Posing on Route 66, USA.

I was so far removed from anything remotely resembling my comfort zone, and I was addicted. I didn’t ever want to be comfortable again. Every day was an adventure. Don’t get me wrong; this is both an incredibly freeing and terrifying thing. I decided to spend the next 12 months living in Kenya as a student, then as a local mzungu (Kiswahili for foreigner).

During my time in Nairobi, I volunteered as a hospital clown, wrote grant proposals, taught acrobatics to street kids, and learned to hula-hoop. One of my biggest achievements was co-founding a Non-Governmental Organization (NGO) that advocated peace to the youth population in the wake of the 2008 post-election violence, pending the upcoming elections.

This kick-started Phase 2.

Katty in Nairobi, Kenya with coworkers.

Katty in Nairobi, Kenya with coworkers.

Phase 2: The defeated NGO worker.

Fresh after my year abroad, I returned home to complete my undergraduate degree. I was eager to return to and work in Kenya. After I graduated, I worked as a nanny and personal assistant. Pulling 55+ hour weeks allowed me to establish a solid savings account.

I finally had enough to return to Kenya. The cost of living in Kenya can be extremely low if you live like a local. My monthly budget was around $500 USD, bills and rent included. While working with various organizations, I met with shady politicians, greedy organizations, and witnessed corruption at a level I was no longer uncomfortable with.

Wallaman Falls, Australia.

Wallaman Falls, Australia.

I decided to resign my post with the organization I co-founded. I decided I wanted to work in a less corrupt field… so I chose education (get your laughs out now, while you can).

The next logical step was to earn a TEFL Certificate to teach abroad. I still had most of my savings, the world at my fingertips, and a burning desire to travel. After some initial research online I choose to head to Thailand over Guatemala.

Thailand appealed to me because it looked different, so unfamiliar. I was chasing that feeling I first had when I moved to Kenya. Fortunately, I had a few months before the big move to Southeast Asia. I figured to make the most of it. I packed a tiny backpack and my hula-hoop and set off of on my first solo-backing trip through East Africa.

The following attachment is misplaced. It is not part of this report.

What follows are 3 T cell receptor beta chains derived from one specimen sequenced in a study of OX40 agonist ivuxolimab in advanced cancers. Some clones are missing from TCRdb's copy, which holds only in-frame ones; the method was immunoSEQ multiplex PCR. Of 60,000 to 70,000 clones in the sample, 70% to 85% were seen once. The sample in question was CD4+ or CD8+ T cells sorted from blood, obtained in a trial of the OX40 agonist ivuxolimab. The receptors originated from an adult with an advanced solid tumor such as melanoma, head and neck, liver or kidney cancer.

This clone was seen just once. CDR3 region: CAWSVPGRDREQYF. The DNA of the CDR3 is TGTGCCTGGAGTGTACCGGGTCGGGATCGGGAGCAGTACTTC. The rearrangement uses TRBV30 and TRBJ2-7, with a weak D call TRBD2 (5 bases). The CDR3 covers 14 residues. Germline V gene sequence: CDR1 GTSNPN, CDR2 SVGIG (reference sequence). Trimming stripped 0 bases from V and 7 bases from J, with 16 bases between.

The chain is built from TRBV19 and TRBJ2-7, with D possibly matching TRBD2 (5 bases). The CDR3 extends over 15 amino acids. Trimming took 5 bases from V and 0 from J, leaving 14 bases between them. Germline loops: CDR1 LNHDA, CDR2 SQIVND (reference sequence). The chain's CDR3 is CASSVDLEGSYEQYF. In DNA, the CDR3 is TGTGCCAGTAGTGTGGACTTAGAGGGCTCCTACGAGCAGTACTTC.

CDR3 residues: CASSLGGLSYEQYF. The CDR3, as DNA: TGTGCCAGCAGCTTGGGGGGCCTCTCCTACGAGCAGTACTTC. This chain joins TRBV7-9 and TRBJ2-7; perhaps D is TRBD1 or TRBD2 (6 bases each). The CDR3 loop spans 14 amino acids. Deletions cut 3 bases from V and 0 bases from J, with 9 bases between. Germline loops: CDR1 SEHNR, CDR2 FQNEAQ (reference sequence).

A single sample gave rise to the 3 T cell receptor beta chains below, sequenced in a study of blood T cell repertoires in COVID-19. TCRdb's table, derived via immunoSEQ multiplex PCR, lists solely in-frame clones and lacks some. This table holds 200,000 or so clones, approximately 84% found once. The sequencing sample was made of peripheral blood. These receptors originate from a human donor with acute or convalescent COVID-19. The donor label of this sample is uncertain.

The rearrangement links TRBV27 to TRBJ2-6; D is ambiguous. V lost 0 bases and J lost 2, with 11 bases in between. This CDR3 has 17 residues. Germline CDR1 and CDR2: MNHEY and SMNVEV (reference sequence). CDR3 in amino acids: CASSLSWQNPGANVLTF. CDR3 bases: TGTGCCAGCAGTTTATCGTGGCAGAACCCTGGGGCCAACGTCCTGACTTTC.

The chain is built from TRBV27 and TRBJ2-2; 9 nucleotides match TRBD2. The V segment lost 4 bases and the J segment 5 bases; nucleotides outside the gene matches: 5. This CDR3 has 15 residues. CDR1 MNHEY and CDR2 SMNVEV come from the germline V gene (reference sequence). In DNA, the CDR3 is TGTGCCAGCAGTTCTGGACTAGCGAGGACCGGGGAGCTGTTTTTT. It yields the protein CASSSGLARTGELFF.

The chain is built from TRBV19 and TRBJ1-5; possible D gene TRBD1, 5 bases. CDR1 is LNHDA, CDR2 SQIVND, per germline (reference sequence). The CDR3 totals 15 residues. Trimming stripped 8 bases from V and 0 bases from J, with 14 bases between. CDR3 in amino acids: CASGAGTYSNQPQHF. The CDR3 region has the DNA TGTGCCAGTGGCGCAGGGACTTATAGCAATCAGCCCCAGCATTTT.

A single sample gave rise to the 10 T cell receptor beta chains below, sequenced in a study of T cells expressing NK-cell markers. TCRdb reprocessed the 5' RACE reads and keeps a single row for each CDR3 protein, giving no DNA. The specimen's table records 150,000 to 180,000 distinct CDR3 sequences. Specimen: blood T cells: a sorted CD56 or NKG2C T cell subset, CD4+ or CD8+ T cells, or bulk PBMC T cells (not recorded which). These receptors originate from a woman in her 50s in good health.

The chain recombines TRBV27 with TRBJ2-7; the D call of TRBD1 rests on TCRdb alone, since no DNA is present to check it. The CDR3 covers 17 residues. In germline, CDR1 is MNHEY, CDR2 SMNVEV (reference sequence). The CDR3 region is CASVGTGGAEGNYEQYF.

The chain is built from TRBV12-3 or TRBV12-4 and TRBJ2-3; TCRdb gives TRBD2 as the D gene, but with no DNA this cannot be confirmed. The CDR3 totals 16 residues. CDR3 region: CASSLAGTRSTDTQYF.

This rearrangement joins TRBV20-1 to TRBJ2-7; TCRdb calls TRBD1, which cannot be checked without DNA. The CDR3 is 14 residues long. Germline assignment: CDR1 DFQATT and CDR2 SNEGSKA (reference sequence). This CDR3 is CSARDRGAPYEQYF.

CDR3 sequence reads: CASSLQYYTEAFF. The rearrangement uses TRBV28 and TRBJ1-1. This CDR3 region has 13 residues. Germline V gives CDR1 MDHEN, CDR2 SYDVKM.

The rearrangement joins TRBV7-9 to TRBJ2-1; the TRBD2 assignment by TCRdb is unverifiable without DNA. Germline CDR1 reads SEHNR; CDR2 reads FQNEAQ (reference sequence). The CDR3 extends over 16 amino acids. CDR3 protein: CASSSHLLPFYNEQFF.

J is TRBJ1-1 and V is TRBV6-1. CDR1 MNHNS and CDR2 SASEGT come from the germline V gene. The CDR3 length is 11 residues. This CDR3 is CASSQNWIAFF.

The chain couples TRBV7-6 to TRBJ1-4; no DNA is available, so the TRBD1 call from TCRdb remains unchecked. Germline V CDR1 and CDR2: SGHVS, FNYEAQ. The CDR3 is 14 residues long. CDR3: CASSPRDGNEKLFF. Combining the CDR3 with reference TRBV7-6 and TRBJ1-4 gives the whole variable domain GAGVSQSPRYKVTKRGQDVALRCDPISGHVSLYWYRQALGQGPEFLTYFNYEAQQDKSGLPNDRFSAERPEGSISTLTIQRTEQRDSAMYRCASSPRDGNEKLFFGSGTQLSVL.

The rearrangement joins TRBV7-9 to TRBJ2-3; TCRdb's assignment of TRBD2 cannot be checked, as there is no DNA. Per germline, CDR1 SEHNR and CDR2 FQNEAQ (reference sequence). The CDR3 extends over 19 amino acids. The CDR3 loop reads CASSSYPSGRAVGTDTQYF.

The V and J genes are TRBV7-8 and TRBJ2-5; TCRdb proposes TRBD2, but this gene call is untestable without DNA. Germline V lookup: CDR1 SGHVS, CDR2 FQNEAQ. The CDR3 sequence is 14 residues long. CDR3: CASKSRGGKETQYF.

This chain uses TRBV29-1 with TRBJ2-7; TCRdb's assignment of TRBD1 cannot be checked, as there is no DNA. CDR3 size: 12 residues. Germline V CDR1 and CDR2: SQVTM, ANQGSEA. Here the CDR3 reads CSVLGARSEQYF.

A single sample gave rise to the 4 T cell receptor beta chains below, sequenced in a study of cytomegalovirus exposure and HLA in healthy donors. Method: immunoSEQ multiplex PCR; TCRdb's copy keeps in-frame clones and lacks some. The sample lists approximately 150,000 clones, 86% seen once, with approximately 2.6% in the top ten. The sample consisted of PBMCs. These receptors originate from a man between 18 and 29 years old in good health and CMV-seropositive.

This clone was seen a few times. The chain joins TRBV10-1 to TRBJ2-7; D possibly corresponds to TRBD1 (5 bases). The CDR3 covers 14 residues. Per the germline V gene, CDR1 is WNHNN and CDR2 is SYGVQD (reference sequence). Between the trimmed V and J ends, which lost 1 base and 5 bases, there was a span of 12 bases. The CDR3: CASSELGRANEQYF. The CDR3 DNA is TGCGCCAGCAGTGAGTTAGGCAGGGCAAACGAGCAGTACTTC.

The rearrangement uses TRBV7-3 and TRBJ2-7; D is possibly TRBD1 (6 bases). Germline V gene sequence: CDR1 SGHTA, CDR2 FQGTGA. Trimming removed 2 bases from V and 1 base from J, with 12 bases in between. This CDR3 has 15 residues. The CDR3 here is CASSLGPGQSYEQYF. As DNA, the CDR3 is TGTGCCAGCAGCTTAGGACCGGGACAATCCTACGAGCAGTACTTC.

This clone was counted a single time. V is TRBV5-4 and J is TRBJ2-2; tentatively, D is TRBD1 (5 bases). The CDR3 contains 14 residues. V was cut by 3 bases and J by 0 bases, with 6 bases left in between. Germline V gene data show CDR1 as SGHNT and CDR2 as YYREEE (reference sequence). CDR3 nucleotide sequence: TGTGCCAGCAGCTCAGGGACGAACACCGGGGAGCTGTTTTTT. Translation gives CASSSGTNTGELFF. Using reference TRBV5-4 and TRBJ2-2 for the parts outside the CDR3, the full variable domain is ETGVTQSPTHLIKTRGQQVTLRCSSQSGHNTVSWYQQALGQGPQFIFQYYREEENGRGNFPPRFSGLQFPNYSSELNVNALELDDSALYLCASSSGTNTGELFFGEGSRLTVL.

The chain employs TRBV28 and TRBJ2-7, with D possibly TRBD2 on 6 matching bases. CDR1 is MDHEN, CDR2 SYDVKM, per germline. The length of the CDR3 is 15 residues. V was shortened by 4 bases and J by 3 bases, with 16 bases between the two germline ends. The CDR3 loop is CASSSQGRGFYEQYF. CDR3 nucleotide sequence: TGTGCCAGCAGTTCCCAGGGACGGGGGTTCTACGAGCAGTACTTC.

Cue Phase 3.

Bungee Jumping at Victoria Falls, Zambia!

Bungee Jumping at Victoria Falls, Zambia!

Phase 3: The hippie backpacker.

Feeling a bit defeated from my short time working in NGOs, I decided to enjoy myself the next few months. I took my first overnight bus to Kampala, Uganda to visit friends. We visited a Baha’i Temple overlooking the city, we ate fish freshly caught from Lake Victoria and haggled for small souvenirs in the local markets. My Swahili (Kiswahili) was pretty decent at this point, which made traveling around East Africa exponentially easier.

I traveled to visit a friend in Northern Tanzania, where I ended up stranded in Arusha and couch-surfed for the first time, a budget backpacker’s best friend. I slept on a mattress under the stars and cooked dinner with strangers. I spent a few hours on the back of a motorcycle climbing up a mountain to visit another friend who worked in a small rural community.

I shared Thanksgiving with friendly strangers, hailing from different corners of the world, in the capital of Rwanda. I took the scariest “bus” ride of my life to Burundi, sat on a wooden stool in the aisle for the entire seven hours. The ride ended up being completely worth it.

I made friends with an expat miner and few locals who took us out in the capital Bujumbura — a city that seemed trapped in the 1970s. I hitchhiked across Rwanda to the border of the Democratic Republic of Congo and met fascinating characters along the way. With my savings account depleting I decided my time in East Africa was coming to an end. I finally made my way to Thailand to complete the 120-hour TEFL course.